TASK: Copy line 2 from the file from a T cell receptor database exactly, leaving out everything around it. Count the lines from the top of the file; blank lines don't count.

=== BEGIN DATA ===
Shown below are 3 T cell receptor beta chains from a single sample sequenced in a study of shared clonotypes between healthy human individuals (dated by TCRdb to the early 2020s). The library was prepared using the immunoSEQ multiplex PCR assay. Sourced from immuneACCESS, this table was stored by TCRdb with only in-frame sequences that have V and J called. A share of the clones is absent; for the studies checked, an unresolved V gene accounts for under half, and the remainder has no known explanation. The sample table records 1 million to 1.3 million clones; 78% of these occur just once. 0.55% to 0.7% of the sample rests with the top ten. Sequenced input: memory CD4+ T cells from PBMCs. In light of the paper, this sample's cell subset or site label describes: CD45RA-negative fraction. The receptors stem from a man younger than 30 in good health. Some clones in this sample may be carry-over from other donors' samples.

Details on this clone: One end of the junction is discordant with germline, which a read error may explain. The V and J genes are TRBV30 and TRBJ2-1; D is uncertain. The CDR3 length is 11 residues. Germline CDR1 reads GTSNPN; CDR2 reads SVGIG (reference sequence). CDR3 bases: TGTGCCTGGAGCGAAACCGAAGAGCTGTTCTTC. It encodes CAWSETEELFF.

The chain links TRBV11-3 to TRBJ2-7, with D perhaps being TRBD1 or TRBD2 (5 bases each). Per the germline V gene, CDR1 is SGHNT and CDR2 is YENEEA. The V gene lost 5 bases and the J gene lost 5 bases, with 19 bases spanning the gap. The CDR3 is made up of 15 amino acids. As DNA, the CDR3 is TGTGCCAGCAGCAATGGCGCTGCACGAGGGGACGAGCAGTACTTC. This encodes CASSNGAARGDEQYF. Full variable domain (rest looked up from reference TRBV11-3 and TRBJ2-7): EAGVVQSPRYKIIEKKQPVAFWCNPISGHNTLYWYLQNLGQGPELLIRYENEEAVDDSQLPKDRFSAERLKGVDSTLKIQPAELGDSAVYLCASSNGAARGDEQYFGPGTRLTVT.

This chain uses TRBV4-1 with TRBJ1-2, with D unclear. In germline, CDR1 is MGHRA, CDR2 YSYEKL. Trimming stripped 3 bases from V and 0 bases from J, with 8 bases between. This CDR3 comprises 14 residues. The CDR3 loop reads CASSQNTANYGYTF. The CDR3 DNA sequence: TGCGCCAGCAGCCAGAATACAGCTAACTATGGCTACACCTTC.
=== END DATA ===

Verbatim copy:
Details on this clone: One end of the junction is discordant with germline, which a read error may explain. The V and J genes are TRBV30 and TRBJ2-1; D is uncertain. The CDR3 length is 11 residues. Germline CDR1 reads GTSNPN; CDR2 reads SVGIG (reference sequence). CDR3 bases: TGTGCCTGGAGCGAAACCGAAGAGCTGTTCTTC. It encodes CAWSETEELFF.